9. Higher Brain Functions in Primary Visual Cortex

    According to the classical textbook view, the early stages of visual cortex operate as a hard-wired, feature-detecting system and are little affected by nonvisual features of external stimuli. However, Shuler and Bear (p. 1606) show that neurons in primary visual cortex (area V1) have very different response patterns during presentation of the same stimuli at early and late stages of visual discrimination training. They found an association of responses of area V1 neurons with the timing of a reward. Animals were trained to receive water after a certain number of licks, on a tube, after stimulation of one eye. Reward time was different for both eyes, and neurons in the primary visual cortex predicted the time of the reward in trained, but not in naïve, animals.

  10. Managing the Neural Production Line


    Neural progenitors in the developing brain interact with neighboring cells through αE-catenin-containing adherens junctions. Lien et al. (p. 1609; see the Perspective by DiCicco-Bloom) found that conditional knock-out of the αE-catenin gene during embryonic brain development resulted in mice whose brains at birth contained twice as many cells as normal. It seems that the area of cell surface occupied by adherens junctions defines the density of cells and regulates cellular proliferation such that enough, but not too many, brain cells are produced.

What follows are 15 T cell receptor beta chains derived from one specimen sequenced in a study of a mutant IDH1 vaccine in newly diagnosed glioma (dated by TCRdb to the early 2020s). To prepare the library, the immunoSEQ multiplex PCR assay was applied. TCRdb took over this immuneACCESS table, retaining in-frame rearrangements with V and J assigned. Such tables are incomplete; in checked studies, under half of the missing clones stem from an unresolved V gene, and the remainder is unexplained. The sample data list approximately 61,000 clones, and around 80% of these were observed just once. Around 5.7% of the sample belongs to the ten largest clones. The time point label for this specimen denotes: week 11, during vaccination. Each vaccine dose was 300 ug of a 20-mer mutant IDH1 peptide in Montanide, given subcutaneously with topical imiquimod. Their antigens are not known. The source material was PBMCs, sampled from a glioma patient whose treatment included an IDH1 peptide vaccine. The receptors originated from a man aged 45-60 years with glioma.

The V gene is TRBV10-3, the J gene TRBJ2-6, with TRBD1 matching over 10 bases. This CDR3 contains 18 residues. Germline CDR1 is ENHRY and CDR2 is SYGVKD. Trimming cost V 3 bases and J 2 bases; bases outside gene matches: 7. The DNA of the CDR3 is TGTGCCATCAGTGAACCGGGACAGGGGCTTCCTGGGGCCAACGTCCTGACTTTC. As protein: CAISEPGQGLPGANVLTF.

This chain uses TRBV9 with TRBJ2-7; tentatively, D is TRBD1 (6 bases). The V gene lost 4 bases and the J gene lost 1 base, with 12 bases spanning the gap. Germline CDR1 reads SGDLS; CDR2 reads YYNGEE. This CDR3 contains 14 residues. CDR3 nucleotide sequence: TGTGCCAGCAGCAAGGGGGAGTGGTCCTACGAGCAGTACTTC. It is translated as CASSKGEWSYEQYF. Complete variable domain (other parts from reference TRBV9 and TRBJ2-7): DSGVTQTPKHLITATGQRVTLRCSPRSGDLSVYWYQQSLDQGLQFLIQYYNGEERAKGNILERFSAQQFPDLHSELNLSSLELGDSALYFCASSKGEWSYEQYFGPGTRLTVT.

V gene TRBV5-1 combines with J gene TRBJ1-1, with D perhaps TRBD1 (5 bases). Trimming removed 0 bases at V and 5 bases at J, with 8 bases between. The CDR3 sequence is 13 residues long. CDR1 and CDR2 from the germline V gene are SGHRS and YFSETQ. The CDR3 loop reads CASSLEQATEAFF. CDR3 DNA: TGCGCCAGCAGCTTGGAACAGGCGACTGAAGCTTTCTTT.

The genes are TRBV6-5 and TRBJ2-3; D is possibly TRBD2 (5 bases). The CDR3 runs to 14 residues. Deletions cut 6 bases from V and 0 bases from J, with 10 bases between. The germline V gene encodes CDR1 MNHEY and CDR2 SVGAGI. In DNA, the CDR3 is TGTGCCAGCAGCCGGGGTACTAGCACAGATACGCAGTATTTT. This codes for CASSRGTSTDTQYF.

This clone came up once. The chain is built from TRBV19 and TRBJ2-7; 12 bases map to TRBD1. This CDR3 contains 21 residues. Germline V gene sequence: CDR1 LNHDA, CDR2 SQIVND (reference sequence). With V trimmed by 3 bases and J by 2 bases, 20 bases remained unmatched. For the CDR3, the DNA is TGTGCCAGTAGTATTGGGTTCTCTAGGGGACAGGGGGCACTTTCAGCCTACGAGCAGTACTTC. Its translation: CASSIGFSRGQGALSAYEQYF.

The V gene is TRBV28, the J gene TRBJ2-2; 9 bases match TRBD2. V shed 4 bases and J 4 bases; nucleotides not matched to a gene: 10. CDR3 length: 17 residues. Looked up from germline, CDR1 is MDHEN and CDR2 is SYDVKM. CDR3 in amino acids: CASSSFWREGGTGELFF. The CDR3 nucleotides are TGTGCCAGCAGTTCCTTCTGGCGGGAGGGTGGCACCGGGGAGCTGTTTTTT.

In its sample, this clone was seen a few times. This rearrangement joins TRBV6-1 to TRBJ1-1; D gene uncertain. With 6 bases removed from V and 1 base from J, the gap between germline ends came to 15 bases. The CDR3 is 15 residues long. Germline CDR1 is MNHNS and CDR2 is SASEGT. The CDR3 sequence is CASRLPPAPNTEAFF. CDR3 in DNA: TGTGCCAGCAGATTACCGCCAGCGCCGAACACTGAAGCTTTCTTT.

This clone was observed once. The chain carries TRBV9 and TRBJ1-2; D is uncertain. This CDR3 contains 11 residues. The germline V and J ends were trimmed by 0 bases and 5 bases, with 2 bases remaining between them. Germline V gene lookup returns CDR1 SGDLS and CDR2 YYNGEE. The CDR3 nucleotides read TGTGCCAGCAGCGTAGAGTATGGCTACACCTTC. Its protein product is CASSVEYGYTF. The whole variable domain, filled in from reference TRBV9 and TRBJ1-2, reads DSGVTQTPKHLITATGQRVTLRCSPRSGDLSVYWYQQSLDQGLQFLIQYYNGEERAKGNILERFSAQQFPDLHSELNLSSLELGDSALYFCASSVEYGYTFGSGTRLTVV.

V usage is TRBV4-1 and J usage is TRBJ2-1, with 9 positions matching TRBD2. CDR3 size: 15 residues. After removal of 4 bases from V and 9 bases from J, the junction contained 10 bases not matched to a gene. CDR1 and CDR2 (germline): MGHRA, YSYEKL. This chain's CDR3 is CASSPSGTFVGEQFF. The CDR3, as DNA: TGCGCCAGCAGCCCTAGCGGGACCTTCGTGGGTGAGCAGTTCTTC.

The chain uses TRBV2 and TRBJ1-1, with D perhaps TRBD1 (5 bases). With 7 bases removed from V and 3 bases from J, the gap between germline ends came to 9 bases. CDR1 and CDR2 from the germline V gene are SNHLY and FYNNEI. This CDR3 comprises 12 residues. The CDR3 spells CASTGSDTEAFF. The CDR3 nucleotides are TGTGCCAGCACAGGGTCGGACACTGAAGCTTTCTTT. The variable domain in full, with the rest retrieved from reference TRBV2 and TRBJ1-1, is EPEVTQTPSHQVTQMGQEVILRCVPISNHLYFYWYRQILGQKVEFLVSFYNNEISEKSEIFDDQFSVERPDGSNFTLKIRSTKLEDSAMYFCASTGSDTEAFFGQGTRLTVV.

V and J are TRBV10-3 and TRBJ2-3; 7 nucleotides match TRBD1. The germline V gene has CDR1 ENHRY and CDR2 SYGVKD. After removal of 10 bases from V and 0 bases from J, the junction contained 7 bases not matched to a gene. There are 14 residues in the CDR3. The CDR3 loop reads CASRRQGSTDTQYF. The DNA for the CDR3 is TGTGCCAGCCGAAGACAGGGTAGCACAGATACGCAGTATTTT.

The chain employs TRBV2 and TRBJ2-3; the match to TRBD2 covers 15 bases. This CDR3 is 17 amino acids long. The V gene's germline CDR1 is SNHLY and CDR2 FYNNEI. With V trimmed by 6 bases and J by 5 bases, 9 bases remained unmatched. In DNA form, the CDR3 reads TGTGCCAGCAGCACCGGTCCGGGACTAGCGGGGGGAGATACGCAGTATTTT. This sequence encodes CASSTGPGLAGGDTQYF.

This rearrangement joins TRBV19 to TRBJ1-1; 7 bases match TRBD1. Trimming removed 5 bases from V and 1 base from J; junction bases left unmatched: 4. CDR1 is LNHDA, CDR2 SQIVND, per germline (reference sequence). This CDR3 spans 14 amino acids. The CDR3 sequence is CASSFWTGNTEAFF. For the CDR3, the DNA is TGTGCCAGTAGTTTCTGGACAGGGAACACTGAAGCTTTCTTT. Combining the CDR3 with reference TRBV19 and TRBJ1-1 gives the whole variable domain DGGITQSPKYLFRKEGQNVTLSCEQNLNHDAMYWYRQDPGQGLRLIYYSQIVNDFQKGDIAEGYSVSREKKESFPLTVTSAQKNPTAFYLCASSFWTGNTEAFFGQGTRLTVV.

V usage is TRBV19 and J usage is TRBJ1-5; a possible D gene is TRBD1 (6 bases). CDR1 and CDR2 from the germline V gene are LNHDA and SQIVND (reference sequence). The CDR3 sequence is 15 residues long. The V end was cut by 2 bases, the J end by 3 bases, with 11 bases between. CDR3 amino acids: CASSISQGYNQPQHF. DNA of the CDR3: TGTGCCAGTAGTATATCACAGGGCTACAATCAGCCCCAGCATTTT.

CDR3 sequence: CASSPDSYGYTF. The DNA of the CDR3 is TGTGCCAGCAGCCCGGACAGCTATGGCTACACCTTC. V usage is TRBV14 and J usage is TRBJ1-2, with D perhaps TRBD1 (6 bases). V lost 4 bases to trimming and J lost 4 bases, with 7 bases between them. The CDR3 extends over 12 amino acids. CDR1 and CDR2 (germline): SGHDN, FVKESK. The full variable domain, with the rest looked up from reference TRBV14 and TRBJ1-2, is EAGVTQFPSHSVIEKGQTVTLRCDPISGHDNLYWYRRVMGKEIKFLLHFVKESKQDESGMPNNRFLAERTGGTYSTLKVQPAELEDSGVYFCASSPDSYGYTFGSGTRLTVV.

11. Eye of Lizard

    The parietal eye of lizards responds to light and dark but does not form images. Su et al. (p. 1617) show that blue light and green light, working through opsins unlike those in visual eyes, send antagonistic signals to a key cyclic guanosine monophosphate (cGMP) phosphodiesterase. Subsequent alterations in cGMP concentrations modulate channel openings to depolarize or hyperpolarize the parietal photoreceptor cells. Comparison of the opsins and signaling molecules involved suggests an evolutionary trajectory by which the parietal eye diverged from the visual eyes.

  12. Promising Therapy for Progeria?

    Progerias are a group of rare genetic disorders characterized by the onset in children of symptoms typically seen in aging individuals, such as osteoporosis, vascular disease, and hair loss. Several progeroid disorders are caused by mutations that alter the function of prelamin A, a protein that helps maintain the structural integrity of the cell nucleus. Cells from patients with progeria display dramatic changes in nuclear architecture because prelamin A remains aberrantly attached to the nuclear membrane by virtue of a farnesyl lipid modification. In a mouse model of progeria, Fong et al. (p. 1621, published online 16 February; see the 17 February news story by Travis) now show that a drug that inhibits protein farnesylation (farnesyltransferase inhibitor, or FTI) and that is already in clinical development for potential anticancer activity can ameliorate symptoms of the disease. FTI-treated mice had greater grip strength were less likely to develop rib fractures and, in a short-term study, appeared to live slightly longer than untreated mice.